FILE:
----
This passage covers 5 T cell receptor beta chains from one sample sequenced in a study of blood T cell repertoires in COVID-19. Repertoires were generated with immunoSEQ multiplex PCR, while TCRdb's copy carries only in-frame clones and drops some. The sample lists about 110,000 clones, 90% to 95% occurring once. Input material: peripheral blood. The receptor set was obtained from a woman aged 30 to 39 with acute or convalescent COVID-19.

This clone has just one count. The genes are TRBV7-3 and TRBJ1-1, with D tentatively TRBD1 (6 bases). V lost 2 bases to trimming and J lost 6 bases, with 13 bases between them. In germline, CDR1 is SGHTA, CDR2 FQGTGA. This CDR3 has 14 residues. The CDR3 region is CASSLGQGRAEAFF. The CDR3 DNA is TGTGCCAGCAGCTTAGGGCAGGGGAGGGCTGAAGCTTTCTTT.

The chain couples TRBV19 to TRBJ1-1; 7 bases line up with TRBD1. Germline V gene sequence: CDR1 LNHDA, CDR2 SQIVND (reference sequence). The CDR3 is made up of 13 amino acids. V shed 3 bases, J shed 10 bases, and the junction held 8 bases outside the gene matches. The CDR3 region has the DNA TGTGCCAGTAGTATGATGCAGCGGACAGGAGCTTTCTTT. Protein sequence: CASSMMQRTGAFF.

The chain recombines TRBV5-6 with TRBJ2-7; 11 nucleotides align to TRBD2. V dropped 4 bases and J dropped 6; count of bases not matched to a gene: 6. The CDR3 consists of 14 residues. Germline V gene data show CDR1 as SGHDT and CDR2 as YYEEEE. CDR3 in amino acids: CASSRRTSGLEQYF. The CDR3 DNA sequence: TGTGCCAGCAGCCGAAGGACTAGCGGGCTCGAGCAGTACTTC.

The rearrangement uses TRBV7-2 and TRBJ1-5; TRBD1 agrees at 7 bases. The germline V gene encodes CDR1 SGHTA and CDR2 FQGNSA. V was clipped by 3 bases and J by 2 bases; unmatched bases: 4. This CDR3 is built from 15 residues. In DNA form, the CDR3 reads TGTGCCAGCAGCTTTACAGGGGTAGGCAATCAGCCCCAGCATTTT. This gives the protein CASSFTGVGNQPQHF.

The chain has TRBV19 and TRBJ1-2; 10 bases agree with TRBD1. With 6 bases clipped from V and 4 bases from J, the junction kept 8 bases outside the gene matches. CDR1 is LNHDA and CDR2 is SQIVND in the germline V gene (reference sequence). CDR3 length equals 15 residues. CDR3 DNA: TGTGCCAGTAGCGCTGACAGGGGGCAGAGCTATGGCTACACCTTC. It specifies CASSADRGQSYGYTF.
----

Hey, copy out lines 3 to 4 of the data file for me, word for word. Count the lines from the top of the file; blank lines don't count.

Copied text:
The chain couples TRBV19 to TRBJ1-1; 7 bases line up with TRBD1. Germline V gene sequence: CDR1 LNHDA, CDR2 SQIVND (reference sequence). The CDR3 is made up of 13 amino acids. V shed 3 bases, J shed 10 bases, and the junction held 8 bases outside the gene matches. The CDR3 region has the DNA TGTGCCAGTAGTATGATGCAGCGGACAGGAGCTTTCTTT. Protein sequence: CASSMMQRTGAFF.

The chain recombines TRBV5-6 with TRBJ2-7; 11 nucleotides align to TRBD2. V dropped 4 bases and J dropped 6; count of bases not matched to a gene: 6. The CDR3 consists of 14 residues. Germline V gene data show CDR1 as SGHDT and CDR2 as YYEEEE. CDR3 in amino acids: CASSRRTSGLEQYF. The CDR3 DNA sequence: TGTGCCAGCAGCCGAAGGACTAGCGGGCTCGAGCAGTACTTC.